countv, lowa, to-wit:
Lot' No four (4) in Myers & Smith's addition
to Oskaloosa.
Taken as the property of Win Small to satisfy
the above mentioned execution in favor oi Joseph
( E. Carter aud against Wm- Small.
84 Sheriff Mahaska Co.. lowa
N J Smith W. H. Barrickman. J. B. McCurdy
n. j. smith * co.,
dealers in
[stoves. •
T I IT "W .A. IR. El I
Pressed and Japanned Ware, Cutlery, Carpenter’s
Tools, Horse Shoes, Nails of all kinds.
) G-lass and Putty. ■
We are constantly receiving new goods and will ever have as
as will he found in any hardware store.
Orders filled on the shortest notice by experienced workmen. We are the
exclusive Agents for
Jewett fc Root’s Stoves,
widely known throughout the country as the best stoves in tbe market. —
“Inland Empire,” “Extension,” “Illinois,,’ “lowa,” etc., etc.
We invite customers to call and see before pur
chasing elsewhere.
to No. 4, Union Block, North Side Square, Oskaloosa. lowa. 33
I NI 1 -
Having bought the stock of Goods oi Craig Alexander,
we invite our friends and the public generally, to call
and see us in GRUWELL’S Building, corner
of Washington and High Streets, one block
west of of the Square, where we
will be found with a large
and well selected
stock of
Hardware, Tinware, Stoves,
Spades, Hay and Garden Forks
And in tact everything that is usually kept in a hardware
store. Give us a call as we are sure we can make it to
your interest to do so.
Notice is hereby given, that by virtue of a Spe
cial execution directed to me from the
ortice of the Clerk of the District Court of Mahas
ka county, lowa, and dated April “2tsth. A. I).,
1872. I have levied upon and will otter at Sheriff's
sale to the highest bidder lor cash in band, at
the door of the house in which the last District
v ourt was held in said county, on Saturday, the
Ist day of June. A. D., 1572, at the hour of
IJ4 o'clock. P. M„ tbe following described real
estate in Mahaska county, low-a. to-wit:
The south part of the west half of the south
west qr of section No 30, township No. 74, north
of range No. fifteen west Forty aores.
Taken as the property *t'C. N. Snrth to
satisfy the above mentioned execution in favor of
S. S. Tuttle, assignee of Gilmore, Smith et al and
against C. N. Smi'h,
34 Sheriff of Mahaska county, lowa.
Notice is hereby given that John Craig and W.
M Alexander, comprising the firm of Craig &
Alexander, did. on the 27th day of April, 1572. ex
ecute unto tne undersigned, a general assignment
of all their property for the benefit of their credi
torn All persona having claims agaiust said
firm will present tb same properly sworn to. to
me at the citv of Oskaloosa, within three months
from tbit publication. „ DOUGLAS.
Notice itr hereby given, that by virtue of a
Special execution directed to me from the office
of the Clerk of the Circuit Court of Mahaska
County, lowa, and dated April 2. A. D.
1872, 1 have levied upon and will oiler at Sheriff's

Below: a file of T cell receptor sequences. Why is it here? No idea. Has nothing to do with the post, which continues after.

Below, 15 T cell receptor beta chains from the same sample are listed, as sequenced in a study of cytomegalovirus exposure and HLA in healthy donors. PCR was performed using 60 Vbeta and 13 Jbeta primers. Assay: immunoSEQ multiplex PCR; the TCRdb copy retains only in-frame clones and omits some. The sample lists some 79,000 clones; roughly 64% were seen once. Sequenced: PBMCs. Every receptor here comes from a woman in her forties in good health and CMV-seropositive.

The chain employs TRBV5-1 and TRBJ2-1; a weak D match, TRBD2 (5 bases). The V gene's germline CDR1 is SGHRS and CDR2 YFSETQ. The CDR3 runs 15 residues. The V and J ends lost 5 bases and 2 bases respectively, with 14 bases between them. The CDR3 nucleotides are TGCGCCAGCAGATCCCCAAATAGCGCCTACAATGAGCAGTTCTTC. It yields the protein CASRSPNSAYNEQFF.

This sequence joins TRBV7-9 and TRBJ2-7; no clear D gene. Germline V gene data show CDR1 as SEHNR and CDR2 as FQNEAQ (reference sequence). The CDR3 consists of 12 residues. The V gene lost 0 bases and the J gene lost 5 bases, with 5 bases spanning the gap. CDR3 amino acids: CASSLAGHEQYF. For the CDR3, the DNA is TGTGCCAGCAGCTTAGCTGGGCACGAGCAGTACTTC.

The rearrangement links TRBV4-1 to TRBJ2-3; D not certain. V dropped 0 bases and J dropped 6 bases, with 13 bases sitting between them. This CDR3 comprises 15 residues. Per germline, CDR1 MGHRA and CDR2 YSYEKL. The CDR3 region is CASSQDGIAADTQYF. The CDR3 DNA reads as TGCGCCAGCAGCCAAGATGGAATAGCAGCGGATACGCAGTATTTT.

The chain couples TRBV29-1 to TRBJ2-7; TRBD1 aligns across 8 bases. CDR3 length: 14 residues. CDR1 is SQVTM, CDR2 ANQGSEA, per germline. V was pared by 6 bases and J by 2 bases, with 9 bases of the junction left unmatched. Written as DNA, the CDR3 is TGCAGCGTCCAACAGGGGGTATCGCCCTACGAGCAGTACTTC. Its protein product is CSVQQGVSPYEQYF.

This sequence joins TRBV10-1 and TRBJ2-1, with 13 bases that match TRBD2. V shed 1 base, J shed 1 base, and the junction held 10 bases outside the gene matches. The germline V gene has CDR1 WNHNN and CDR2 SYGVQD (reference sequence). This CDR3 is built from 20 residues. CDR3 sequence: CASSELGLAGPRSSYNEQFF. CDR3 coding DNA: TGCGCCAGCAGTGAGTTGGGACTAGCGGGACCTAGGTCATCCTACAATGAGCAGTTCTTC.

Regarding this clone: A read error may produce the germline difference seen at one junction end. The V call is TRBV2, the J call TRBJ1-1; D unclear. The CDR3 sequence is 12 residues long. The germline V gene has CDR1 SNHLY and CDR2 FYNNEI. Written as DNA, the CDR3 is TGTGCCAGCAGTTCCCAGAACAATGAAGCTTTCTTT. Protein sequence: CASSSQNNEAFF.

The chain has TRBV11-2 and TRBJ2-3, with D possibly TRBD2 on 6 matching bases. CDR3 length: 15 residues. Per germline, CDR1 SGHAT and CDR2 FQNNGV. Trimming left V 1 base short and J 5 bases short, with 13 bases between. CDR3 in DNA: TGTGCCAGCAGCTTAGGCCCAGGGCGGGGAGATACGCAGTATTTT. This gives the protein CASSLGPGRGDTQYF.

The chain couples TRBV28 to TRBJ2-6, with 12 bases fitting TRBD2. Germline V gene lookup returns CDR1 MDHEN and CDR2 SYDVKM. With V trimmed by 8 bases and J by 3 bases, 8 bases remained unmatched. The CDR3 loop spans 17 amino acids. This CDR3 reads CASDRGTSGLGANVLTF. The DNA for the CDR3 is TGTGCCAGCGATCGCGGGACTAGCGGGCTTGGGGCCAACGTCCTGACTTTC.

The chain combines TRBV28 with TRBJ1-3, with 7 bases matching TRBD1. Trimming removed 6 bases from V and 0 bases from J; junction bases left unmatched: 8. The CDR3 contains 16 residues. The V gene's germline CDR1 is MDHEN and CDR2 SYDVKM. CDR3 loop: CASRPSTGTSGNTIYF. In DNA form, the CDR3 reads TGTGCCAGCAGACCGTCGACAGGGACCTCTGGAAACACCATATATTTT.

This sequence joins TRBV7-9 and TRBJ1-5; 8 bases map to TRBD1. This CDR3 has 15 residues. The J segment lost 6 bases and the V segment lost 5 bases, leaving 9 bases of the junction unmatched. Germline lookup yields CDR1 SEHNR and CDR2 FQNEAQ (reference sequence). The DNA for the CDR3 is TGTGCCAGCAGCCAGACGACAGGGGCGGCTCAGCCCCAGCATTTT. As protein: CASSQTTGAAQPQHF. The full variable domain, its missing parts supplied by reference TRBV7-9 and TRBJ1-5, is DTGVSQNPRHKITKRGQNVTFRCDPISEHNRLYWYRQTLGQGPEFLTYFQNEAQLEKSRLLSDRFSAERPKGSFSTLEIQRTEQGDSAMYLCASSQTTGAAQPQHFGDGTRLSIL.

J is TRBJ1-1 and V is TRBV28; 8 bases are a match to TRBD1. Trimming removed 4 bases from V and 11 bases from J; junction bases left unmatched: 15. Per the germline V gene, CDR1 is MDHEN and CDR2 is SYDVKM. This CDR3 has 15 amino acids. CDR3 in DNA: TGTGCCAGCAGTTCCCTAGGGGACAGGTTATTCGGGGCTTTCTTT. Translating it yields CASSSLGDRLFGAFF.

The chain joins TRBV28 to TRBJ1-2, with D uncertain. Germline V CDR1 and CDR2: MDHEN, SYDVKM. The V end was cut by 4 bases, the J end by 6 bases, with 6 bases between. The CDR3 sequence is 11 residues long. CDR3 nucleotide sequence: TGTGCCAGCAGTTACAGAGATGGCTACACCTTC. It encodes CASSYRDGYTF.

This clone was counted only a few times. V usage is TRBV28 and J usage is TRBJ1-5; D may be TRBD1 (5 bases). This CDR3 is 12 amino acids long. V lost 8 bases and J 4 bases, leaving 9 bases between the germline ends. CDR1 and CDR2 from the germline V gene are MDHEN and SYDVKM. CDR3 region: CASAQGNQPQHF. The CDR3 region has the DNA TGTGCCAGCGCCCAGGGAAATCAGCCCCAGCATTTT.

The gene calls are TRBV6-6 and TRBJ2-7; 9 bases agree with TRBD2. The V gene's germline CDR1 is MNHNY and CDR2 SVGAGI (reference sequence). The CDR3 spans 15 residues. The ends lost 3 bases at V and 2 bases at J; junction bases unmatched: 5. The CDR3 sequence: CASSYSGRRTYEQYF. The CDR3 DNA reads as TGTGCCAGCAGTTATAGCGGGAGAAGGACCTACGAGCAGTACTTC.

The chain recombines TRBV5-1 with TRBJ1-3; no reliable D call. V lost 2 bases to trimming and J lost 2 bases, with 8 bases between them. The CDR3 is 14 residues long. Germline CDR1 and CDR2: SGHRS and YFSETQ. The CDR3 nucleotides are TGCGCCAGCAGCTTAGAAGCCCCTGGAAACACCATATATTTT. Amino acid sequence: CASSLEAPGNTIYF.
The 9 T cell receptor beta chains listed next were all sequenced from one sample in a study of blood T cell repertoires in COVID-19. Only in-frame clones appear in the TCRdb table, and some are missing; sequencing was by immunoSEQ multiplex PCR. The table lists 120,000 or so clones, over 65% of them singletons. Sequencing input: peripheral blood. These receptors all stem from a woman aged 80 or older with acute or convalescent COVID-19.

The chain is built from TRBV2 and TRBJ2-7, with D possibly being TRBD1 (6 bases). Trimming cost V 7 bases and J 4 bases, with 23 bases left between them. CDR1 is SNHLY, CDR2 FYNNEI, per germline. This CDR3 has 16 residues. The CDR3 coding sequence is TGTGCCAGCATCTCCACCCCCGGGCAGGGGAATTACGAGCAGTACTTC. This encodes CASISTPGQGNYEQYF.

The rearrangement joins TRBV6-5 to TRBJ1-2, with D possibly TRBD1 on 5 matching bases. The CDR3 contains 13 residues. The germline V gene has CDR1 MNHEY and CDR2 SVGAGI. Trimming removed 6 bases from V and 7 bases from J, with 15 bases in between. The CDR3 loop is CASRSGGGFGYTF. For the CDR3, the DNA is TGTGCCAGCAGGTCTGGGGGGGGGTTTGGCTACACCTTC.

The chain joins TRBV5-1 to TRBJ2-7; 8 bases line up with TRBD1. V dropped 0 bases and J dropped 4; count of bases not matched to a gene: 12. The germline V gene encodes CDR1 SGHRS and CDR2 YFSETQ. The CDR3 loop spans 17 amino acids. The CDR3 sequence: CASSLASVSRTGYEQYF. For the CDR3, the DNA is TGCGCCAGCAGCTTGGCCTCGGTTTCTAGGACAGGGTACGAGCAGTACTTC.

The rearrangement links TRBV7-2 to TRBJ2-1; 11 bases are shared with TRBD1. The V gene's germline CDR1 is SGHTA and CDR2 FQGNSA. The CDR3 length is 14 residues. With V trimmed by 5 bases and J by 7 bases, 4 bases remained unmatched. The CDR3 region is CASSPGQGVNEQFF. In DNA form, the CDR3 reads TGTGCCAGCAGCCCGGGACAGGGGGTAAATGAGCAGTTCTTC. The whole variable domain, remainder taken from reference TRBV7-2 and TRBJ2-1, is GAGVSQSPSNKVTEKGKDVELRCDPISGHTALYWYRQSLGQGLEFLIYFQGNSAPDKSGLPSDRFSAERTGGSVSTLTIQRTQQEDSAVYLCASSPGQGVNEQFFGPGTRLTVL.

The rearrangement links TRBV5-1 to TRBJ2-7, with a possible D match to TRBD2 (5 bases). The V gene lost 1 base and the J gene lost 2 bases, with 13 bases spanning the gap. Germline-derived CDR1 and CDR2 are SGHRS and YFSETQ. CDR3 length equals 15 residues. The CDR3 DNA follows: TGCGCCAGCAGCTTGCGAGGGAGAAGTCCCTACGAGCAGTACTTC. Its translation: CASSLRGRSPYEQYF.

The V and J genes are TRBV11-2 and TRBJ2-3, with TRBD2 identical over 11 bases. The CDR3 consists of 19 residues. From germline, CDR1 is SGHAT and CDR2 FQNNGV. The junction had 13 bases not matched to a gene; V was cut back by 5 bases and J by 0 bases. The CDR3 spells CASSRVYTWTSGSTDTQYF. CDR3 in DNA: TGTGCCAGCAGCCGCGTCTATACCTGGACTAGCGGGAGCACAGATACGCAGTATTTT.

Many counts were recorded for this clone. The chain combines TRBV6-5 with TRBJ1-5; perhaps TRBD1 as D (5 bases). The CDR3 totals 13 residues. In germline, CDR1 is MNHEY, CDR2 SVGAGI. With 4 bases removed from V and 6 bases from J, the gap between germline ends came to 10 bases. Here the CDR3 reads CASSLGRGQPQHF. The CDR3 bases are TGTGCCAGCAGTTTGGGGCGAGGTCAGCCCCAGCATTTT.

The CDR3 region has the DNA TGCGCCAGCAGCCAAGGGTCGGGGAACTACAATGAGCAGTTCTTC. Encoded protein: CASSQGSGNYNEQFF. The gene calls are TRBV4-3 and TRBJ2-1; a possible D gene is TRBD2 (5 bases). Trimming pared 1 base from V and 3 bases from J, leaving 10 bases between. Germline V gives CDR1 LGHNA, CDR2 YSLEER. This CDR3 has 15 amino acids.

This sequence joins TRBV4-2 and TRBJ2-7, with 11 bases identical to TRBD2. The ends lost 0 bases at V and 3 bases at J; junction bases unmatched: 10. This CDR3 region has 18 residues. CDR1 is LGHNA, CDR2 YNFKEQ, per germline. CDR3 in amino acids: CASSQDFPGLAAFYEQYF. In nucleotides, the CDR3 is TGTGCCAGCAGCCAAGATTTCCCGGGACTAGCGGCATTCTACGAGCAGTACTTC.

Sale to the highest bidder for cash in hand, at the
door of the house in which the last JMstrict Court
was held in said county, on Saturday the Ist day
of June, A. I). 1872, at the hour ol one
o’clock p. in., the following described real estate
in Mahaska Countv lowa, to-wit:
The south east qr of the south east qr of sec
tion No. 30, township No. 71 north of range No. 14
Taken as the property of Jacob Rose, to satis
fy the übove mentioned execution in favor of
Charles D. Randall and against Jacob Rose.
34 Sheriff of Mahaska county, lowa.
11l matters of the Last Will and Testament of
Edward Gerard deceased :
Notice is hereby given that there is now on file
in the office oi the Clerk of the Circuit Court of
Mahaska county, lowa, an instrument in writing
purpoiting to be the last Will and Testament oi
Edward Gerard, deceased, and the same is set for
hearing on Ist day of the next term of the Circuit.
Court, to be becun and held in Oskaloosa. on the
Ist day ot July, 1872. at which time objections
can be made to the admission of said Will to pro
34 C. V. SEA RLE, Clerk,
The Howe Machine Co’s
"VST orld-renownedL
,Sew. in g jifitk Sewing
Machines. ]|p| Machines.
Are, tor four reasons, the BEST and MOST POPULAR Machines througuout the
World. Why? Ist. They have always taken the HIGHEST PREMIUM at every
Worlds’ Fair. 2nd. Wc manufacture and sell (in proportion to the number heretofore
made by each Company,) MORE MACHINES than any other Sewing Machine
Company. 3d. Our Machines are BETTER MADE and will wear longer (without
•retting out of order) than any other Machine. 4th. They give BETTER SATISFAC
TION and less trouble to the user than any other Machine. Therefore they must
be the‘‘best and most popular” of all Sewing Machines, and can be obtained on the
most liberal terms, of
ELI KETNER, Oskaloosa. Towa, or the
107 State Street, Chicago, Ills
examine our Machines always before purchasing. 49
Dress Goods of all kinds.
P la id s,
Wash Poplins,
Irish Poplins,
Etc., Etc.
I have a full line of A. T. Stewart’s famous
“Marie Stuart” Black Alpacca!
I have the finest line of White Goods ev
er brought into the City.
L 1) N I) .1 N
1 O A A A A
N I 1 S N 8
S S 8 TO
Also a complete stock of
Edgings, Insertings, Laces, Lace Collars,
Lace Handkerchiefs, and everything
in the Notion line.
Have just brought on a very large stock of
All are respectfully invited to call and ex
amine quality of goods and prices. -
Trask & Willard
c p
!•&• t->
Se S
t* C CfQ
<S 2. _
a C * c-K
| ~ n